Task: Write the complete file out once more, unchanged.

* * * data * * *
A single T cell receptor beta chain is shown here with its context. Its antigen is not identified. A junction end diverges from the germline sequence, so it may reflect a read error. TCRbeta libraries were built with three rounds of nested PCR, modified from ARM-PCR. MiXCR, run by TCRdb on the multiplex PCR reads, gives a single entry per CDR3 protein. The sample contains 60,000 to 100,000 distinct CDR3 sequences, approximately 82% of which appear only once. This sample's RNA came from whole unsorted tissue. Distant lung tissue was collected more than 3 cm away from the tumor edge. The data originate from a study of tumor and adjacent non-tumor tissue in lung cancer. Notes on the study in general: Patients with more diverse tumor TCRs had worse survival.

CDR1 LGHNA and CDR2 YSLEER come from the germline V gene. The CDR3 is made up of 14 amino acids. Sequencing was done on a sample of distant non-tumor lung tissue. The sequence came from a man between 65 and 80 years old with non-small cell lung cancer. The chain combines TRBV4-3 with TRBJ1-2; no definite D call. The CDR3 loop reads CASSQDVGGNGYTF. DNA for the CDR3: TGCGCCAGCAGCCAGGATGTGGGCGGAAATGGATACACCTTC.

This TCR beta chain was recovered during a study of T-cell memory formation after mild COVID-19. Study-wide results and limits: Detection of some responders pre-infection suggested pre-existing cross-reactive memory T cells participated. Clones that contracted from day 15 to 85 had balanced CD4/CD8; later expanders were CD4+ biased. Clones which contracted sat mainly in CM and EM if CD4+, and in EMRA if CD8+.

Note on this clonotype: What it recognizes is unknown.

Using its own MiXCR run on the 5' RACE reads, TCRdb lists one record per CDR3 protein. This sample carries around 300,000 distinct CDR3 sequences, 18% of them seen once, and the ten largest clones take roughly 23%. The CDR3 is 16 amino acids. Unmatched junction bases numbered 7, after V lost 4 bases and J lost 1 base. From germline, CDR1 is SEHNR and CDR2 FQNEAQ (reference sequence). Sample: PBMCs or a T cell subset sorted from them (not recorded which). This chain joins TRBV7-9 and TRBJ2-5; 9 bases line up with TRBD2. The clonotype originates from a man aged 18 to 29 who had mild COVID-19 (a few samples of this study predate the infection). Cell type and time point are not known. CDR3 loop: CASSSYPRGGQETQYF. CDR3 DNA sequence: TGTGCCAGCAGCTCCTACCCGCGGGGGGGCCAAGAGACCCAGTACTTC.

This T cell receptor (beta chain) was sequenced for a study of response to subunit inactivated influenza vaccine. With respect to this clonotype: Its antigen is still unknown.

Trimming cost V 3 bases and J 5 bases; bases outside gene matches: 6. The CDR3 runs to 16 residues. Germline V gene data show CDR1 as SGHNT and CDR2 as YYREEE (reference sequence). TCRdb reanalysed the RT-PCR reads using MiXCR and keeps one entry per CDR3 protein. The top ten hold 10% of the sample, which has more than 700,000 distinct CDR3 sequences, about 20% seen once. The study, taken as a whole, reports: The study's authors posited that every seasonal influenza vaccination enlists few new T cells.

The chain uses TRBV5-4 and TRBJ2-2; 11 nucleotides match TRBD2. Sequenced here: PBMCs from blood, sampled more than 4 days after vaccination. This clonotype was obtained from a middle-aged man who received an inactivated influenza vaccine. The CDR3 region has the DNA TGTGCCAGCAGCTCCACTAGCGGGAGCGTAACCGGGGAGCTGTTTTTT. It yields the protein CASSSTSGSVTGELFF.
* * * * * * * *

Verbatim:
A single T cell receptor beta chain is shown here with its context. Its antigen is not identified. A junction end diverges from the germline sequence, so it may reflect a read error. TCRbeta libraries were built with three rounds of nested PCR, modified from ARM-PCR. MiXCR, run by TCRdb on the multiplex PCR reads, gives a single entry per CDR3 protein. The sample contains 60,000 to 100,000 distinct CDR3 sequences, approximately 82% of which appear only once. This sample's RNA came from whole unsorted tissue. Distant lung tissue was collected more than 3 cm away from the tumor edge. The data originate from a study of tumor and adjacent non-tumor tissue in lung cancer. Notes on the study in general: Patients with more diverse tumor TCRs had worse survival.

CDR1 LGHNA and CDR2 YSLEER come from the germline V gene. The CDR3 is made up of 14 amino acids. Sequencing was done on a sample of distant non-tumor lung tissue. The sequence came from a man between 65 and 80 years old with non-small cell lung cancer. The chain combines TRBV4-3 with TRBJ1-2; no definite D call. The CDR3 loop reads CASSQDVGGNGYTF. DNA for the CDR3: TGCGCCAGCAGCCAGGATGTGGGCGGAAATGGATACACCTTC.

This TCR beta chain was recovered during a study of T-cell memory formation after mild COVID-19. Study-wide results and limits: Detection of some responders pre-infection suggested pre-existing cross-reactive memory T cells participated. Clones that contracted from day 15 to 85 had balanced CD4/CD8; later expanders were CD4+ biased. Clones which contracted sat mainly in CM and EM if CD4+, and in EMRA if CD8+.

Note on this clonotype: What it recognizes is unknown.

Using its own MiXCR run on the 5' RACE reads, TCRdb lists one record per CDR3 protein. This sample carries around 300,000 distinct CDR3 sequences, 18% of them seen once, and the ten largest clones take roughly 23%. The CDR3 is 16 amino acids. Unmatched junction bases numbered 7, after V lost 4 bases and J lost 1 base. From germline, CDR1 is SEHNR and CDR2 FQNEAQ (reference sequence). Sample: PBMCs or a T cell subset sorted from them (not recorded which). This chain joins TRBV7-9 and TRBJ2-5; 9 bases line up with TRBD2. The clonotype originates from a man aged 18 to 29 who had mild COVID-19 (a few samples of this study predate the infection). Cell type and time point are not known. CDR3 loop: CASSSYPRGGQETQYF. CDR3 DNA sequence: TGTGCCAGCAGCTCCTACCCGCGGGGGGGCCAAGAGACCCAGTACTTC.

This T cell receptor (beta chain) was sequenced for a study of response to subunit inactivated influenza vaccine. With respect to this clonotype: Its antigen is still unknown.

Trimming cost V 3 bases and J 5 bases; bases outside gene matches: 6. The CDR3 runs to 16 residues. Germline V gene data show CDR1 as SGHNT and CDR2 as YYREEE (reference sequence). TCRdb reanalysed the RT-PCR reads using MiXCR and keeps one entry per CDR3 protein. The top ten hold 10% of the sample, which has more than 700,000 distinct CDR3 sequences, about 20% seen once. The study, taken as a whole, reports: The study's authors posited that every seasonal influenza vaccination enlists few new T cells.

The chain uses TRBV5-4 and TRBJ2-2; 11 nucleotides match TRBD2. Sequenced here: PBMCs from blood, sampled more than 4 days after vaccination. This clonotype was obtained from a middle-aged man who received an inactivated influenza vaccine. The CDR3 region has the DNA TGTGCCAGCAGCTCCACTAGCGGGAGCGTAACCGGGGAGCTGTTTTTT. It yields the protein CASSSTSGSVTGELFF.